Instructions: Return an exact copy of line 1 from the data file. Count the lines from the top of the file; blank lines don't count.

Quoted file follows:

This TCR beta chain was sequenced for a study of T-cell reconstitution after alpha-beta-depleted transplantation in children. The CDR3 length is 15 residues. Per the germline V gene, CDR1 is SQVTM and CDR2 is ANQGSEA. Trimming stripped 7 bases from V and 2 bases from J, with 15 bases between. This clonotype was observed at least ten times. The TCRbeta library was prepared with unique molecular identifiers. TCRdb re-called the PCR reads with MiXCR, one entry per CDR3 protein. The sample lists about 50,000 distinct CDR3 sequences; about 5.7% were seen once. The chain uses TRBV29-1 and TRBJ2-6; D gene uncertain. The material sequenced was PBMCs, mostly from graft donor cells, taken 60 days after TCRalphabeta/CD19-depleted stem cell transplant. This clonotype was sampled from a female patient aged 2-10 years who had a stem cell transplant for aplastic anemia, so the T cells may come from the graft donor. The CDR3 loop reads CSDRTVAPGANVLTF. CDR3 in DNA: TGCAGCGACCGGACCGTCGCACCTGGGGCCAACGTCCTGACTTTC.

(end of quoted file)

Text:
This TCR beta chain was sequenced for a study of T-cell reconstitution after alpha-beta-depleted transplantation in children. The CDR3 length is 15 residues. Per the germline V gene, CDR1 is SQVTM and CDR2 is ANQGSEA. Trimming stripped 7 bases from V and 2 bases from J, with 15 bases between. This clonotype was observed at least ten times. The TCRbeta library was prepared with unique molecular identifiers. TCRdb re-called the PCR reads with MiXCR, one entry per CDR3 protein. The sample lists about 50,000 distinct CDR3 sequences; about 5.7% were seen once. The chain uses TRBV29-1 and TRBJ2-6; D gene uncertain. The material sequenced was PBMCs, mostly from graft donor cells, taken 60 days after TCRalphabeta/CD19-depleted stem cell transplant. This clonotype was sampled from a female patient aged 2-10 years who had a stem cell transplant for aplastic anemia, so the T cells may come from the graft donor. The CDR3 loop reads CSDRTVAPGANVLTF. CDR3 in DNA: TGCAGCGACCGGACCGTCGCACCTGGGGCCAACGTCCTGACTTTC.